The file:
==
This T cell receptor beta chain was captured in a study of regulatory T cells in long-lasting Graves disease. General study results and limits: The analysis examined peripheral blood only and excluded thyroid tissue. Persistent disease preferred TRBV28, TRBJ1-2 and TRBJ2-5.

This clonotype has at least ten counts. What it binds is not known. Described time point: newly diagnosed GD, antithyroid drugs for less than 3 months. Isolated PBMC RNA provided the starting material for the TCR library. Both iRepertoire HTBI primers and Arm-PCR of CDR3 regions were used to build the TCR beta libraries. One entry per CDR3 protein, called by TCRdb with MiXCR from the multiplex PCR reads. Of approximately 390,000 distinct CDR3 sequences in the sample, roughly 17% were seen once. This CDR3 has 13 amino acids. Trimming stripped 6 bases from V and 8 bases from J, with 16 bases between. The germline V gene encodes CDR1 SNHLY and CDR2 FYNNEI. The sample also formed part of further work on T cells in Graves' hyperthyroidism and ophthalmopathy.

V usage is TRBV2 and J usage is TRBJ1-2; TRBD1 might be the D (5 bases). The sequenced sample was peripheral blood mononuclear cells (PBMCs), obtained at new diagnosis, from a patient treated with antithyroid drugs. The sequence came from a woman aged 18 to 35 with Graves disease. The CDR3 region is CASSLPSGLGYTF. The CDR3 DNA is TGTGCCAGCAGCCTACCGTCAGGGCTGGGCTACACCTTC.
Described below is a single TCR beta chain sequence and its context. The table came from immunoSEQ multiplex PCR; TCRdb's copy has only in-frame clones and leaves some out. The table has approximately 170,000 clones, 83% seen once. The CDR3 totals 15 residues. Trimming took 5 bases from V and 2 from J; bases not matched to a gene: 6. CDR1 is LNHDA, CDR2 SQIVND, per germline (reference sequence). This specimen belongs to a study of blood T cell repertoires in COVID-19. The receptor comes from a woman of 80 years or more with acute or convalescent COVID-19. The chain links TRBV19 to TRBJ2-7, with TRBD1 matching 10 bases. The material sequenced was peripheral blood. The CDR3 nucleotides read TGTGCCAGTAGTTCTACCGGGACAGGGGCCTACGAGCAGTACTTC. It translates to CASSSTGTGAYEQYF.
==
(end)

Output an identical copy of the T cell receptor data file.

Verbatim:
This T cell receptor beta chain was captured in a study of regulatory T cells in long-lasting Graves disease. General study results and limits: The analysis examined peripheral blood only and excluded thyroid tissue. Persistent disease preferred TRBV28, TRBJ1-2 and TRBJ2-5.

This clonotype has at least ten counts. What it binds is not known. Described time point: newly diagnosed GD, antithyroid drugs for less than 3 months. Isolated PBMC RNA provided the starting material for the TCR library. Both iRepertoire HTBI primers and Arm-PCR of CDR3 regions were used to build the TCR beta libraries. One entry per CDR3 protein, called by TCRdb with MiXCR from the multiplex PCR reads. Of approximately 390,000 distinct CDR3 sequences in the sample, roughly 17% were seen once. This CDR3 has 13 amino acids. Trimming stripped 6 bases from V and 8 bases from J, with 16 bases between. The germline V gene encodes CDR1 SNHLY and CDR2 FYNNEI. The sample also formed part of further work on T cells in Graves' hyperthyroidism and ophthalmopathy.

V usage is TRBV2 and J usage is TRBJ1-2; TRBD1 might be the D (5 bases). The sequenced sample was peripheral blood mononuclear cells (PBMCs), obtained at new diagnosis, from a patient treated with antithyroid drugs. The sequence came from a woman aged 18 to 35 with Graves disease. The CDR3 region is CASSLPSGLGYTF. The CDR3 DNA is TGTGCCAGCAGCCTACCGTCAGGGCTGGGCTACACCTTC.
Described below is a single TCR beta chain sequence and its context. The table came from immunoSEQ multiplex PCR; TCRdb's copy has only in-frame clones and leaves some out. The table has approximately 170,000 clones, 83% seen once. The CDR3 totals 15 residues. Trimming took 5 bases from V and 2 from J; bases not matched to a gene: 6. CDR1 is LNHDA, CDR2 SQIVND, per germline (reference sequence). This specimen belongs to a study of blood T cell repertoires in COVID-19. The receptor comes from a woman of 80 years or more with acute or convalescent COVID-19. The chain links TRBV19 to TRBJ2-7, with TRBD1 matching 10 bases. The material sequenced was peripheral blood. The CDR3 nucleotides read TGTGCCAGTAGTTCTACCGGGACAGGGGCCTACGAGCAGTACTTC. It translates to CASSSTGTGAYEQYF.